identifying, when a=3 and a=4, the child octants which are intersected by the beam using at least one pre-calculated and previously stored look-up table (LUT),
wherein when a=3, a first LUT and when a=4 a further, second LUT is used for identification of the child octants which are intersected by the beam.
11. The computer system of claim 10, wherein the memory unit and a calculation unit are operable for graphic display of surface views of objects, for indexing three-dimensional spatial regions in information systems, in particular in geographical information systems, for removing concealed surface components in the computer-aided display of geographical data, in particular terrain data, for simulation of the physical behaviour of particle systems, in particular molecule systems, or of solid bodies, for recognition of object collisions in computer simulations, in particular in computer games or for sorting data and/or identifying partial quantities of data within a total quantity of data.
Description
BACKGROUND

The present invention relates to a method for computer-aided identification of the child octants of a parent octant, which are intersected by a beam, in an octree data structure. The invention relates in addition also to methods which are described subsequently in more detail, said methods being based on the method according to the invention and using it in different technical fields, to the use of such methods and also to a computer system which is configured to achieve the method according to the invention.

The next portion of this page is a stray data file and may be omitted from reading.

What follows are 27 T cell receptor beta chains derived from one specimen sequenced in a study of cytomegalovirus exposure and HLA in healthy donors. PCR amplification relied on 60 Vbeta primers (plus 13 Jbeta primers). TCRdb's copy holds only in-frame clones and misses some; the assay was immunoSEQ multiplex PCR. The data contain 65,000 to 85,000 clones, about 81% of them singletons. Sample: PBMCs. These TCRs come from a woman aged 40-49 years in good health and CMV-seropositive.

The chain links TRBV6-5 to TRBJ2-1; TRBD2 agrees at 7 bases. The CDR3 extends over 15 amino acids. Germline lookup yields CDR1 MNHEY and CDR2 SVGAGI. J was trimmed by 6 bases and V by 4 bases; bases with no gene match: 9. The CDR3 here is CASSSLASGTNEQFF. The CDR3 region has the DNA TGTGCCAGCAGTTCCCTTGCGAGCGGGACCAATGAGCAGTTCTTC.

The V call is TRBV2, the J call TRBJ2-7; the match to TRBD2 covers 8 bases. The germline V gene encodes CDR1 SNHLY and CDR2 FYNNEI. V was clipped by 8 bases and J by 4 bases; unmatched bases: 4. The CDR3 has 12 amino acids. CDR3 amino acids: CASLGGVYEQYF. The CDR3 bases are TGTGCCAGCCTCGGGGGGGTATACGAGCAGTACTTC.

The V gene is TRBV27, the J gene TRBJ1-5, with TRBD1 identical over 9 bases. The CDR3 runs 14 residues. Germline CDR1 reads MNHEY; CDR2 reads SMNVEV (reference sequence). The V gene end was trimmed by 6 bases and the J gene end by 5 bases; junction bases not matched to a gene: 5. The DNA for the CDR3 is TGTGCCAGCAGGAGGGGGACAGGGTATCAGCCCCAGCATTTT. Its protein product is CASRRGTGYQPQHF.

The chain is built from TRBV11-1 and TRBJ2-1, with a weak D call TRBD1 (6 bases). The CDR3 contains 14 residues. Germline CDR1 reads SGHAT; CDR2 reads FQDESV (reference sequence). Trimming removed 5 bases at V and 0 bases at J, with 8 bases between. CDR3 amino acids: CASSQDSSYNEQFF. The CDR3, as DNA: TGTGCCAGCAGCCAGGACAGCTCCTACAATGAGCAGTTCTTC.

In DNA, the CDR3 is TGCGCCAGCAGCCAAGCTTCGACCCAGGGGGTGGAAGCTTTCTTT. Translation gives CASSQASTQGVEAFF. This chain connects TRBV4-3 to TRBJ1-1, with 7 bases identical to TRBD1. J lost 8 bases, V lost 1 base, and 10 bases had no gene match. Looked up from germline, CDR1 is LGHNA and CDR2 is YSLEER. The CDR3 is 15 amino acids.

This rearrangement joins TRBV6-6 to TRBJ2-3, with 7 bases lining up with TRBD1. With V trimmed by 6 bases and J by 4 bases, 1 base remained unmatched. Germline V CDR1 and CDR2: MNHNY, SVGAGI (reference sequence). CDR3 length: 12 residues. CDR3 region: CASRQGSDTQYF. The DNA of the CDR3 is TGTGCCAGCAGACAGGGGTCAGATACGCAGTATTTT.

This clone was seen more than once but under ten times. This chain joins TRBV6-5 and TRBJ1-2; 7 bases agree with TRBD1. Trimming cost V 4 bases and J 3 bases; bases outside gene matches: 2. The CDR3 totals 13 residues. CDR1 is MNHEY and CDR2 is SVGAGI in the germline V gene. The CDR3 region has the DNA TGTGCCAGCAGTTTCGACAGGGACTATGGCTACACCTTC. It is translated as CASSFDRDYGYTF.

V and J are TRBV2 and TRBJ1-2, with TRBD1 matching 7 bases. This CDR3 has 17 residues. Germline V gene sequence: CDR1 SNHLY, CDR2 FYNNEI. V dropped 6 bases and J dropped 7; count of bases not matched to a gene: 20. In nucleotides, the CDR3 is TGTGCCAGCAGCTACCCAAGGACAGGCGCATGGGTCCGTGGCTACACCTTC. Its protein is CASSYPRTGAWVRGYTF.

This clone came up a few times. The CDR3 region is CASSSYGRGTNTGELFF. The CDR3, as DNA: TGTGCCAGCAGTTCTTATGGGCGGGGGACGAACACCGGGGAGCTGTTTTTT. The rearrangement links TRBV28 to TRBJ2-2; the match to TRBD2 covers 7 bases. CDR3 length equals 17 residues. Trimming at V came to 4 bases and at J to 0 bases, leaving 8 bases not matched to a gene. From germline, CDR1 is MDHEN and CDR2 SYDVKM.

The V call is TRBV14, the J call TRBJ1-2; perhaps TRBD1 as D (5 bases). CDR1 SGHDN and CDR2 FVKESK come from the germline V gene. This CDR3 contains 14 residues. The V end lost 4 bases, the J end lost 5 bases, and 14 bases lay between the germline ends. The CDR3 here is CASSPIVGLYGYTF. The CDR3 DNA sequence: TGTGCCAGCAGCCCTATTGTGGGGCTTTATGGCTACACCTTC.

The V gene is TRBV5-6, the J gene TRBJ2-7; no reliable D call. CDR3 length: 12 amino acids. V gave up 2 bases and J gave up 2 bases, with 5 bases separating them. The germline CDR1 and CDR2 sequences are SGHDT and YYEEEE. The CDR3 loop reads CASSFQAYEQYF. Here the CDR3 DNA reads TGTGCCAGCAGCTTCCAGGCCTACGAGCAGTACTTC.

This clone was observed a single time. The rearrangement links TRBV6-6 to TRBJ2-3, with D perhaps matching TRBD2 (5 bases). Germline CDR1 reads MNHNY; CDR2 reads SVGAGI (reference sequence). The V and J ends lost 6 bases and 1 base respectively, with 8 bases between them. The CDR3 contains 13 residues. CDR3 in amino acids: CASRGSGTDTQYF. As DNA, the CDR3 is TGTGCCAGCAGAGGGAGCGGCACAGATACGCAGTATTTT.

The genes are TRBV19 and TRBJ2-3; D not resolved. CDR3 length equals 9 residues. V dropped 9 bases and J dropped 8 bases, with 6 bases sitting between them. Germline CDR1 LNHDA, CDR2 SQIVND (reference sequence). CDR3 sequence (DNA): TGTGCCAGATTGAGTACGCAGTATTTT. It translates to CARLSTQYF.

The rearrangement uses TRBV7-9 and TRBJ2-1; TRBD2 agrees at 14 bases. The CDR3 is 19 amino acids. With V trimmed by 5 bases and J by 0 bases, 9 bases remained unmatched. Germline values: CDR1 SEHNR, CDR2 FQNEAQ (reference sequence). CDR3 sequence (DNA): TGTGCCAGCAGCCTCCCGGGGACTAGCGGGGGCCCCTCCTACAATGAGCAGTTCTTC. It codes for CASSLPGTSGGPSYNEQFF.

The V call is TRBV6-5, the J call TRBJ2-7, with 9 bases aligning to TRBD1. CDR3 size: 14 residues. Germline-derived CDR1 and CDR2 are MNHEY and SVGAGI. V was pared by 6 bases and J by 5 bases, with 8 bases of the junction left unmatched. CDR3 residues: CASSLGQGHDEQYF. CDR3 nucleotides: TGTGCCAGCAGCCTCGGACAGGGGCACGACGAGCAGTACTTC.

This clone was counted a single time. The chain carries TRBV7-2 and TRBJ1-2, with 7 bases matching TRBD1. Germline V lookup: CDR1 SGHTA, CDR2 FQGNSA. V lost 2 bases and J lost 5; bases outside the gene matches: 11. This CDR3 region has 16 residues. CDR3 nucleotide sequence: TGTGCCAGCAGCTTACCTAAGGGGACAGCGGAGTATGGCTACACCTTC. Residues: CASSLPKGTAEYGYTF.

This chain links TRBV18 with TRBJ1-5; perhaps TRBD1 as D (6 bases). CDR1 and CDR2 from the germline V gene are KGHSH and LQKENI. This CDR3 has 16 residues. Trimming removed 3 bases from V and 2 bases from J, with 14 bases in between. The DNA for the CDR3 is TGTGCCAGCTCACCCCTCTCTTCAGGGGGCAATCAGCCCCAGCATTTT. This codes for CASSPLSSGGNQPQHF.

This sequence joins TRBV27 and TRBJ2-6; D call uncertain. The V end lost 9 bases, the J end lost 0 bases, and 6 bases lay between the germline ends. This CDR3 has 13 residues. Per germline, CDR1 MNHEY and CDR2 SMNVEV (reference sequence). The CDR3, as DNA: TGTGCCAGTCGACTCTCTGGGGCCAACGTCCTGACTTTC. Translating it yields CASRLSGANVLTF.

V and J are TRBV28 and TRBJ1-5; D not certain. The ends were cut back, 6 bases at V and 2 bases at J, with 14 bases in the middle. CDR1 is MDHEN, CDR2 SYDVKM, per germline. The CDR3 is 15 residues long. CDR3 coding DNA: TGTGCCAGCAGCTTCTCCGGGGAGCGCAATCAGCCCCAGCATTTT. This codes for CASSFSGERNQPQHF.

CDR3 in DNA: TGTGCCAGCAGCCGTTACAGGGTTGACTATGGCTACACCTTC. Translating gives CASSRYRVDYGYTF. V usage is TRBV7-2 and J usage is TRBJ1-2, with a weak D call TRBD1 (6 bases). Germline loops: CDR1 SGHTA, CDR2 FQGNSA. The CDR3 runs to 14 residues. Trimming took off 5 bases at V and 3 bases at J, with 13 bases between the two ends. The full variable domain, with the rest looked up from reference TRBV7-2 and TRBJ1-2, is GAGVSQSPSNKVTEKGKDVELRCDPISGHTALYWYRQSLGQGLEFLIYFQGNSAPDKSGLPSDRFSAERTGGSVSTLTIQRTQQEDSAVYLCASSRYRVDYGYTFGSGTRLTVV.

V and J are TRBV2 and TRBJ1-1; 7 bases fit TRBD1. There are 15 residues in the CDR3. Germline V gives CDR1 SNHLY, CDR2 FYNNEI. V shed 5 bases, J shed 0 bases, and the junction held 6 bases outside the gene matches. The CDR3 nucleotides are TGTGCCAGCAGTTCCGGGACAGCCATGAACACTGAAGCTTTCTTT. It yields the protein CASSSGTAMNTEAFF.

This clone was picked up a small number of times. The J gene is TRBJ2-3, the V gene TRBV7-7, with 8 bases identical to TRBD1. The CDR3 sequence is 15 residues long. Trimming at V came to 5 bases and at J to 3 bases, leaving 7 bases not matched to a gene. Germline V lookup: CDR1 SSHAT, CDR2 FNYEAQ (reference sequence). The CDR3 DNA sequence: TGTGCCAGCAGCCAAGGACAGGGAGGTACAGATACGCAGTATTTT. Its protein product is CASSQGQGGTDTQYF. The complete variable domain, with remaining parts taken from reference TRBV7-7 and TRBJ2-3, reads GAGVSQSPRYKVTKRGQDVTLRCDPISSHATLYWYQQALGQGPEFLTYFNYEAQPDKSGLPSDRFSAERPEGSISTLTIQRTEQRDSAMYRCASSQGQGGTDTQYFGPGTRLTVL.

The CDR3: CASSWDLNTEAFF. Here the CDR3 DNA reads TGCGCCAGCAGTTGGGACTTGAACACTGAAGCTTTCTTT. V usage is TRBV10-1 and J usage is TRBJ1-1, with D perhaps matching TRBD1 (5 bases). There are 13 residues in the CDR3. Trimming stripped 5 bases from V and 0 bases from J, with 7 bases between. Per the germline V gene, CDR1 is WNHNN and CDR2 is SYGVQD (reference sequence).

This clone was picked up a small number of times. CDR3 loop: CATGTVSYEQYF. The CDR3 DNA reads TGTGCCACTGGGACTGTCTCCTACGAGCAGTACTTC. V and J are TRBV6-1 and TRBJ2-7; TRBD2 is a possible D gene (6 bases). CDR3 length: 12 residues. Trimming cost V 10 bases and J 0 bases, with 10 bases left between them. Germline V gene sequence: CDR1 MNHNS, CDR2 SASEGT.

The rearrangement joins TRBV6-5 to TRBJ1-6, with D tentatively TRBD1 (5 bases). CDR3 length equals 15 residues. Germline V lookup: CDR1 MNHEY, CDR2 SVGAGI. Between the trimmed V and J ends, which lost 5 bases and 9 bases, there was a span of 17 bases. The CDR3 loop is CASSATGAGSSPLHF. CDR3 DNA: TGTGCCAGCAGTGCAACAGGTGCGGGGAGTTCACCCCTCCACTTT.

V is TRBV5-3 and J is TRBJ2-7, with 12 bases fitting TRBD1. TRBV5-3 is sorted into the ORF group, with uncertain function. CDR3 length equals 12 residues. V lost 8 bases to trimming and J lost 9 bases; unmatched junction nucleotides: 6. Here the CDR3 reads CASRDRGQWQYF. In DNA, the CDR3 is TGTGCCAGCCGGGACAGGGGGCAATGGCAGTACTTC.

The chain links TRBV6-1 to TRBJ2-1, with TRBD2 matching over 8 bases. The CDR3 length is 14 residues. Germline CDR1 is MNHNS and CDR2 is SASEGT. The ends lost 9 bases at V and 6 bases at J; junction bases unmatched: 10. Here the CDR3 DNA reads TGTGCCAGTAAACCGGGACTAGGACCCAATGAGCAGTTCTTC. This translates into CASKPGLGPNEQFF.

An octree (lat. oct “8” and English tree) is a data structure known from information technology. An octree can be regarded as a tree with a root, the nodes of which respectively have either exactly 8 direct successors or no successor at all. Octrees are used mainly in computer graphics in order to subdivide three-dimensional data sets hierarchically. The root of the octree thereby represents all the data, each other node represents an octant of the data of its direct predecessor. The root or a predecessor are subsequently also termed parent octant alternatively. The subsequent nodes of a predecessor are subsequently termed also child octants. Each parent octant has hence either exactly 8 child octants or no child octant. Subsequently, the term octant or node is used synonymously or alternatively to the information which can be stored in such a node within the framework of the octree data structure. Thus, for example each parent octant of the special expression min-max-octree can contain the minimum and the maximum of the successive partial tree (i.e. of the 8 assigned child octants), which enables efficient search algorithms. The individual data values which are stored in the individual nodes or octants correspond thereby to values, such as for example real numbers, which can be compared with each other with a size relation. Thus the individual stored values can represent for example the density of a physical medium.